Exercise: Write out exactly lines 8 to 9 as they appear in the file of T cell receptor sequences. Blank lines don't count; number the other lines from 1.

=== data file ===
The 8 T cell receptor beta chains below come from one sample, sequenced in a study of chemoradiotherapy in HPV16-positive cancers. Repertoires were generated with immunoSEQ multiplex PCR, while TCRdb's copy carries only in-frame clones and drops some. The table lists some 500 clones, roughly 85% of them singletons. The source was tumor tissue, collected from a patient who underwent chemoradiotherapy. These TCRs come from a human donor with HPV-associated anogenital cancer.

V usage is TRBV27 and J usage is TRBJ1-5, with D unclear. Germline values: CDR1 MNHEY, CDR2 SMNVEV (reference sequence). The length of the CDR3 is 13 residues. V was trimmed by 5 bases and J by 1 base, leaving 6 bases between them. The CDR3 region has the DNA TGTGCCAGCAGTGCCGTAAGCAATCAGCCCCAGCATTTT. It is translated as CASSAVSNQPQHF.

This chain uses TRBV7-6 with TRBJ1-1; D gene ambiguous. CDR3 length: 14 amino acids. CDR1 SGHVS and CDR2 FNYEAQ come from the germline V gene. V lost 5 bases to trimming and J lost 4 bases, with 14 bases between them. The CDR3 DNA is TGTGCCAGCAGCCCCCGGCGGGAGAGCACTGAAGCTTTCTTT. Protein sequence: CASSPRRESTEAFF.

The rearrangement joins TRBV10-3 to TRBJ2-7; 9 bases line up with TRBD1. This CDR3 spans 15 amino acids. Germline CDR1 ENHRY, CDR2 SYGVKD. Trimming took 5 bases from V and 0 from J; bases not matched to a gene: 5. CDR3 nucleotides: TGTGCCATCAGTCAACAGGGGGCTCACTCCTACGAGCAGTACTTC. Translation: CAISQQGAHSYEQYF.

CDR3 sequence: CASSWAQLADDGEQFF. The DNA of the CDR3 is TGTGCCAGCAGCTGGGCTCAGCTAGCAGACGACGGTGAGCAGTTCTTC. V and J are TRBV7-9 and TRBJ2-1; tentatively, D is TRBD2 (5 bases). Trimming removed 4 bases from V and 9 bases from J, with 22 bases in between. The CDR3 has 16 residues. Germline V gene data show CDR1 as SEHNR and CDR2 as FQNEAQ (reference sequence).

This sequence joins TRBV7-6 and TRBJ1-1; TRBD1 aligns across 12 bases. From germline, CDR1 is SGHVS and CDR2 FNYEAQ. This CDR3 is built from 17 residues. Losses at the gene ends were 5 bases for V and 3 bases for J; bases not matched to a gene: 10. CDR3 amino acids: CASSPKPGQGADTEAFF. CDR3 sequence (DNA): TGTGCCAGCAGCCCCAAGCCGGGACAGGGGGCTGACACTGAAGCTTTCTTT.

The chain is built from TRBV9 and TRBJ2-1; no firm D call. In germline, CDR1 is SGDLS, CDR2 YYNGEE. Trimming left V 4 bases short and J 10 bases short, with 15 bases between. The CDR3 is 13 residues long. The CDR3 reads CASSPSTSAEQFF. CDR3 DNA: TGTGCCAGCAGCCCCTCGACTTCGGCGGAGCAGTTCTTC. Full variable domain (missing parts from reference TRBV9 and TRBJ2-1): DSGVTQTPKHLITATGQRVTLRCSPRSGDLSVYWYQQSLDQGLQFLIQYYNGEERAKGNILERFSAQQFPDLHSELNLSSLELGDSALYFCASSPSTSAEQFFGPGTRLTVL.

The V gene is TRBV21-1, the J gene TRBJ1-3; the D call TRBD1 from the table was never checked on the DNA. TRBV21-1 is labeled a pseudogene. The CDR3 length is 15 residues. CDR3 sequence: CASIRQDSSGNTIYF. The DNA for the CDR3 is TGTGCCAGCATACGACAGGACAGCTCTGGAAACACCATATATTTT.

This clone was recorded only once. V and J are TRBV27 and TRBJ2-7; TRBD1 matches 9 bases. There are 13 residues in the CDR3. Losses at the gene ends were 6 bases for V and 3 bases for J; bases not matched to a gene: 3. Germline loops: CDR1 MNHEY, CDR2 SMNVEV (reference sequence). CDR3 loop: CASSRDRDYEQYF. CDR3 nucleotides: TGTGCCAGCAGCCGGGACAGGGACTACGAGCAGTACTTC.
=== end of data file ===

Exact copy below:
The V gene is TRBV21-1, the J gene TRBJ1-3; the D call TRBD1 from the table was never checked on the DNA. TRBV21-1 is labeled a pseudogene. The CDR3 length is 15 residues. CDR3 sequence: CASIRQDSSGNTIYF. The DNA for the CDR3 is TGTGCCAGCATACGACAGGACAGCTCTGGAAACACCATATATTTT.

This clone was recorded only once. V and J are TRBV27 and TRBJ2-7; TRBD1 matches 9 bases. There are 13 residues in the CDR3. Losses at the gene ends were 6 bases for V and 3 bases for J; bases not matched to a gene: 3. Germline loops: CDR1 MNHEY, CDR2 SMNVEV (reference sequence). CDR3 loop: CASSRDRDYEQYF. CDR3 nucleotides: TGTGCCAGCAGCCGGGACAGGGACTACGAGCAGTACTTC.